Stop asking couples when they’ll have kids: Ontario man on fertility struggle
Father’s Day isn’t a joyous occasion for everyone. For one in six Canadians who struggle with infertility, it can be a painful reminder of a seemingly never-ending journey to fatherhood.
Daren Herbert, 40, and his 39-year-old wife Joanne have been trying to make a baby since 2008.
The most challenging part of their journey has been watching everyone around them “pop out babies,” and fielding questions like “what are you waiting for?” while being reminded that they’re “not getting any younger.”
“It starts to get draining,” Herbert says. “It starts to gnaw on me as well.”
He realizes people don’t mean any ill-will with what they probably assume is normal small talk. But it can be hurtful nonetheless.
He’s admittedly let the comments get the best of him at times, snapping back with his own questions, like: “Why do you want to know? Do you want to be up in my wife’s ovaries and my testes like that?”
Over time, he’s learned to deal with the prying with more grace. He tells people they’re “working on it,” and even have science and the provincial government involved.
That’s usually enough to shift the conversation off the topic. Sometimes, though, it draws questions of more substance about the whole process.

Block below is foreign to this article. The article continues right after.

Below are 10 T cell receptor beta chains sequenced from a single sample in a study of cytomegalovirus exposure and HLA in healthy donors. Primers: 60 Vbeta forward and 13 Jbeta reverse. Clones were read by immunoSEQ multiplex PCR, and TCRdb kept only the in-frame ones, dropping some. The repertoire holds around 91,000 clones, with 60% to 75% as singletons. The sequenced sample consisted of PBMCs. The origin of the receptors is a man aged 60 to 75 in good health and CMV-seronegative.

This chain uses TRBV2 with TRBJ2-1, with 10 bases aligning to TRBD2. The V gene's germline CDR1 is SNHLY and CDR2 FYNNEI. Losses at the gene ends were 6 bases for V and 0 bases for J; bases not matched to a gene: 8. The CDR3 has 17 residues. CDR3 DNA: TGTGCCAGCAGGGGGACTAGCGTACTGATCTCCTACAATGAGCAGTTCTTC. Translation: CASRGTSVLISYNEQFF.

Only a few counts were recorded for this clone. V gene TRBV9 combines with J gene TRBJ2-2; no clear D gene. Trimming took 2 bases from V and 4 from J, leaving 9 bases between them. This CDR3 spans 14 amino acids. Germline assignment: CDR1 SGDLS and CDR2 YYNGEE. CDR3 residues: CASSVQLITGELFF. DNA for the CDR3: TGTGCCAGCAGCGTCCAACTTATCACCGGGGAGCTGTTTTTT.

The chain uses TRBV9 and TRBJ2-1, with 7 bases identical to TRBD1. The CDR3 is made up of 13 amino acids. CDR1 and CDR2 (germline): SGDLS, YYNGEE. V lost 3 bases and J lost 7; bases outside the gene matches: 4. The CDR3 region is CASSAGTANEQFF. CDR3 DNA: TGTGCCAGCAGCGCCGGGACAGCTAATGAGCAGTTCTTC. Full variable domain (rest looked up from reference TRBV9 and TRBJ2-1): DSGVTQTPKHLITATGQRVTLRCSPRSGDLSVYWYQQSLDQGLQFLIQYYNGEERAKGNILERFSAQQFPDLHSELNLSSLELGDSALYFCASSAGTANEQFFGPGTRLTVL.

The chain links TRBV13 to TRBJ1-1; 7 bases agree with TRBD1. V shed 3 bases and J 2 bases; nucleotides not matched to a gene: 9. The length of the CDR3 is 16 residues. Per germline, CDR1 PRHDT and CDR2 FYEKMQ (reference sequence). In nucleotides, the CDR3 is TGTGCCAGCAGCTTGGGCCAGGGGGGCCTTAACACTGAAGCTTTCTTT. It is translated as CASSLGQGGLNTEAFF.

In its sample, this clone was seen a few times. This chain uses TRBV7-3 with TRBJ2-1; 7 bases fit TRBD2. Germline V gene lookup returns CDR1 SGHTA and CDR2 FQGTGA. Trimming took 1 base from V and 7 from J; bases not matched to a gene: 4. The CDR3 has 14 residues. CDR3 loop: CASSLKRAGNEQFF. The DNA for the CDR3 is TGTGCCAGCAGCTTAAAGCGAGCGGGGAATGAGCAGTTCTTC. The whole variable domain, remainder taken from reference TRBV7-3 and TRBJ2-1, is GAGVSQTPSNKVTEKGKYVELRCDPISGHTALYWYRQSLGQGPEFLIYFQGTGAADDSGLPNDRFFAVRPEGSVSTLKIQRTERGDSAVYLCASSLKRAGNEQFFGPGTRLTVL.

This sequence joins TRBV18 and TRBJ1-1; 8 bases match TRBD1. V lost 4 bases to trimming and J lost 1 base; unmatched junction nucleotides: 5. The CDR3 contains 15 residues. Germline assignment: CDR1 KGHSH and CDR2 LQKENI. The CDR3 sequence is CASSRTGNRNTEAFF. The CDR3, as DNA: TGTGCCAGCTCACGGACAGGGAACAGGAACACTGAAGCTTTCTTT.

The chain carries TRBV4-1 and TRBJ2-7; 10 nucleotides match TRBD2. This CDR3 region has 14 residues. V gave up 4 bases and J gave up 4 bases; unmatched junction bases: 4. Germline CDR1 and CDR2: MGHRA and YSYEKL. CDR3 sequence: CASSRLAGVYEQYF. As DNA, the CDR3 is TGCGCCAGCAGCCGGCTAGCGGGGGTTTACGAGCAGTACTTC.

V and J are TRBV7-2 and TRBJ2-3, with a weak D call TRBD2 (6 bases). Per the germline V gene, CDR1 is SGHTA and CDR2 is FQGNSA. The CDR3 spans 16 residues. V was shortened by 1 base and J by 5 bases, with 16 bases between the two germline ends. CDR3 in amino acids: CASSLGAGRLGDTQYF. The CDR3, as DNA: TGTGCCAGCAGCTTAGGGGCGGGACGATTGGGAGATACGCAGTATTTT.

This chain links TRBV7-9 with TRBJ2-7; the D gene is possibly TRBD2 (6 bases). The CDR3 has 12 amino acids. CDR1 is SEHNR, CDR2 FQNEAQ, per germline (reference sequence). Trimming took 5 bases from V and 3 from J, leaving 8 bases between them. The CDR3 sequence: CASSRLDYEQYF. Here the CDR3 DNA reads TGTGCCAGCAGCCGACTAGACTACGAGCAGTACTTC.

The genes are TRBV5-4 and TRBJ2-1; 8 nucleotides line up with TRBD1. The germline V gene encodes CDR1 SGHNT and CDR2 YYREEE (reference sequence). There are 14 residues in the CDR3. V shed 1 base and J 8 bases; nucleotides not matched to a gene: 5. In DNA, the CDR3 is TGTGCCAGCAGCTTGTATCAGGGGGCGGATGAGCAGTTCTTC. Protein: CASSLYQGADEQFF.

WATCH: Six months ago, the province of Ontario launched a program to help infertile couples, by funding in vitro fertilization. Caryn Lieberman follows one family on its journey to grow.
“Initially in the beginning stages,” Herbert explains, “We’d have sex like normal people.”
“[But] time went by and we were like, ‘Nothing seems to be happening.'”
At first, the two assumed their inability to conceive was due to years of birth control build up in Joanne’s system (for the record, experts say that doesn’t actually affect fertility).
When they finally saw a specialist, a battery of tests and long waits for results showed the culprit to be the often under-discussed topic of male infertility.
Potential causes of male fertility problems, according to specialists, can be low testosterone levels, a low sperm count or even sperm that’s abnormal.
In Herbert’s case, there just wasn’t enough of it. So the couple got a line of credit and signed up for in vitro fertilization.
Thousands of dollars later, there was still no baby — despite all kinds of lifestyle changes like taking vitamins, cutting out hot yoga and chemicals in their toiletries, doing meditation and joining support groups.
The Ontario couple is now on round two of IVF, which will be partially funded by the Ontario government.
“The hope is this time it will be successful,” Herbert said. “I’m ready now. Bring it.”
If it doesn’t work out, he and his wife are open to adoption.
Until then, he hopes people will be more sensitive to the issue of infertility and will stop asking couples if they’re going to have a baby.
“You have no idea what people are going through.”Follow @TrishKozicka
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